Will Rudd sacrifice Labor?

There's slim chance of a successful leadership challenge by Kevin Rudd, and a failed tilt could ruin the party's future as one of the two majors.

Is there a greater hypocrite in Australia than Kevin Rudd? His performance over the weekend following the leaking of a video revealing his infamous propensity for swearing showed a staggering amount of only one thing – gall.

Rudd's failure to speak directly on whether or not he will challenge Julia Gillard before the next poll is in most respects pretty conventional stuff. Would-be leaders on both sides of the House duck that question for months before finally making their run and telling cameras shortly afterwards "I never absolutely said I wouldn't run". Bill Shorten probably mutters that in his sleep.

But that's where the conventional pattern ends. Unlike other leadership skirmishes, Rudd risks a lot more than a shattered ego. Indeed, it is hard to see how his actions in recent months can do anything but destroy the party he led to election victory in 2007.

Discounting a desperate bid to parachute Stephen Smith, Greg Combet, Bill Shorten or Simon Crean into the top job, here are the possible scenarios:

1) If, by a miracle, Rudd is brought back to lead the party to the next election, victory is far from assured. If Labor lost under Rudd, the turncoats who backed him at the spill would fight tooth and nail with Gillard loyalists for what's left of a diminished party – the best seats, the best staff, the best factional connections and the best chance of being part of a Labor Party edging daily closer to being the Greens' equal at the ballot box rather than maintaining its status as one of two majors. Party over.

2) If Rudd challenges Gillard and comprehensively loses the vote, he will remain in parliament and, having lost his ability to destabilise Gillard directly, would be tempted to tell the world every damaging morsel of information he has about her. That is precisely what the anti-Rudd camp believes he did during the 2010 poll – they blame him for the leaks that dragged Labor's vote down to result in a hung parliament.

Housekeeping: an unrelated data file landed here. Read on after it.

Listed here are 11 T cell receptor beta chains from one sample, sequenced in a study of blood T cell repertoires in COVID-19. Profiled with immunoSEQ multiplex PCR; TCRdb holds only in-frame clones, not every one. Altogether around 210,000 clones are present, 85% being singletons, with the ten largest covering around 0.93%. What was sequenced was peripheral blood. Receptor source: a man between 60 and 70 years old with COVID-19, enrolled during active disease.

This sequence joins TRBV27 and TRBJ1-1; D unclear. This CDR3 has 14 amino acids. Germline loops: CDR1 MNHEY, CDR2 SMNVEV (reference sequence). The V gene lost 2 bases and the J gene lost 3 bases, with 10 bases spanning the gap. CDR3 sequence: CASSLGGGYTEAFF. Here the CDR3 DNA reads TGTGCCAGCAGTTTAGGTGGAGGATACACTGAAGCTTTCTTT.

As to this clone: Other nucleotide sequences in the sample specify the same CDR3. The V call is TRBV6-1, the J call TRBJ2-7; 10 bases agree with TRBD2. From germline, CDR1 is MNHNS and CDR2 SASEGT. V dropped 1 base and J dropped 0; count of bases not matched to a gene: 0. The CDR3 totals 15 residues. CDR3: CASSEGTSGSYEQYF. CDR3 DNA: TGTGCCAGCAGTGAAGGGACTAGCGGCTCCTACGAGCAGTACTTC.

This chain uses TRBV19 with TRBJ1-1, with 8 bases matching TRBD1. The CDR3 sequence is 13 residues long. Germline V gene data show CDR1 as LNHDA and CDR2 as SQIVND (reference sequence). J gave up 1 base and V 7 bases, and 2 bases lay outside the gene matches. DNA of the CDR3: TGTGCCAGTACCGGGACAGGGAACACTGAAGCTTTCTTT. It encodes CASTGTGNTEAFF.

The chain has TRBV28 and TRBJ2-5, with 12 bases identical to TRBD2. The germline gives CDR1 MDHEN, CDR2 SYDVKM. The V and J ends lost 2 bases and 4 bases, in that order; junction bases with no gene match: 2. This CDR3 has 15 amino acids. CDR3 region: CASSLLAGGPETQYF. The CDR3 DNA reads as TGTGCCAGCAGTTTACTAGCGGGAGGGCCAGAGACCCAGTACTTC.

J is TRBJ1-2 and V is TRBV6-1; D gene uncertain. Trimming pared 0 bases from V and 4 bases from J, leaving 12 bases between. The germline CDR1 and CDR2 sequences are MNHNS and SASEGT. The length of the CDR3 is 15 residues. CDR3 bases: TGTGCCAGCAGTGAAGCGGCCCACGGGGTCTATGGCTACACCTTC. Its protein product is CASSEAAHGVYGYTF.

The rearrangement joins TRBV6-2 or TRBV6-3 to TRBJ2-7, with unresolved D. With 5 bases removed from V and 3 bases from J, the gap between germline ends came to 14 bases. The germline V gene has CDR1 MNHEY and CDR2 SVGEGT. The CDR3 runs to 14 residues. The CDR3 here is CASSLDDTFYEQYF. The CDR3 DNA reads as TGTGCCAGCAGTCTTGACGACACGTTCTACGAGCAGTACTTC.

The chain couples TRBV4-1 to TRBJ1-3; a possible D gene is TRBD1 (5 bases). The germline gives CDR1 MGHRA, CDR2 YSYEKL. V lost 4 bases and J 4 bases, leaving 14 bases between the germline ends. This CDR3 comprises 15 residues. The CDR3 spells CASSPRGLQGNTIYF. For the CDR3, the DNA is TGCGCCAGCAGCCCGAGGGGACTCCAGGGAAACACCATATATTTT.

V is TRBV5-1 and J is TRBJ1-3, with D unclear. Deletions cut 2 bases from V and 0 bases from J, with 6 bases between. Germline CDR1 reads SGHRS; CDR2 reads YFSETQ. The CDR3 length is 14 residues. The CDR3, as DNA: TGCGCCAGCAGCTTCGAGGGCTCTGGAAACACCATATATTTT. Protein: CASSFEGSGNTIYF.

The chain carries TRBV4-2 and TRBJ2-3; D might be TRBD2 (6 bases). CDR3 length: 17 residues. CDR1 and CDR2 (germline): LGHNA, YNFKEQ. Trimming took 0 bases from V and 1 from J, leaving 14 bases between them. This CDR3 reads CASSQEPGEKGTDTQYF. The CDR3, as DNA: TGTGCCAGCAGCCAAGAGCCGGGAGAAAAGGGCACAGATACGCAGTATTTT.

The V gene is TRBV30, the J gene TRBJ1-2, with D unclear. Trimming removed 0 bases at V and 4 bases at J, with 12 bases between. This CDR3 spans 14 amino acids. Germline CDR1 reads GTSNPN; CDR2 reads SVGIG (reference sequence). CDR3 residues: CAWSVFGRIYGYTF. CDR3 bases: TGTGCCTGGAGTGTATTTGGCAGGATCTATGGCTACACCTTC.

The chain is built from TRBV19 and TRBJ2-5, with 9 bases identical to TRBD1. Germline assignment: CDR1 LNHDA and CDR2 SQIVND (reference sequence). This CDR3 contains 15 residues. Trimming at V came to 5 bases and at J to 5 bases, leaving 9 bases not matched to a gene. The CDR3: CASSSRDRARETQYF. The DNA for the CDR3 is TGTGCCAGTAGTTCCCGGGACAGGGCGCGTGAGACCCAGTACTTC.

3) If Rudd does not run, but never actually gets around to saying he fully supports Gillard, then he will do more than anyone else could (including Tony Abbott) to ensure Gillard is trashed at the general election. Unless something changes, that is the course Labor is currently on, and it would be a rout of such magnitude that the party would be unlikely to recover. Again, party over.

4) Rudd wins a spill and wins the subsquent Reps-only election (or, with the support of crossbenches manages to cling to power until a general election in 2013). In this scenario, Rudd appears to have saved Labor from oblivion.

5) Finally, if Rudd does not challenge for the prime minister's job, and comes out hand on heart to tell Australia that Gillard is the better PM, his support could help the party to win the next election without him in the top job.

Of those possibilities, the first three are the most likely. The fourth scenario is not beyond the realms of possibility but is far from likely. And the fifth scenario would involve a press conference featuring a fly-over by a squadron of aerobatic pigs.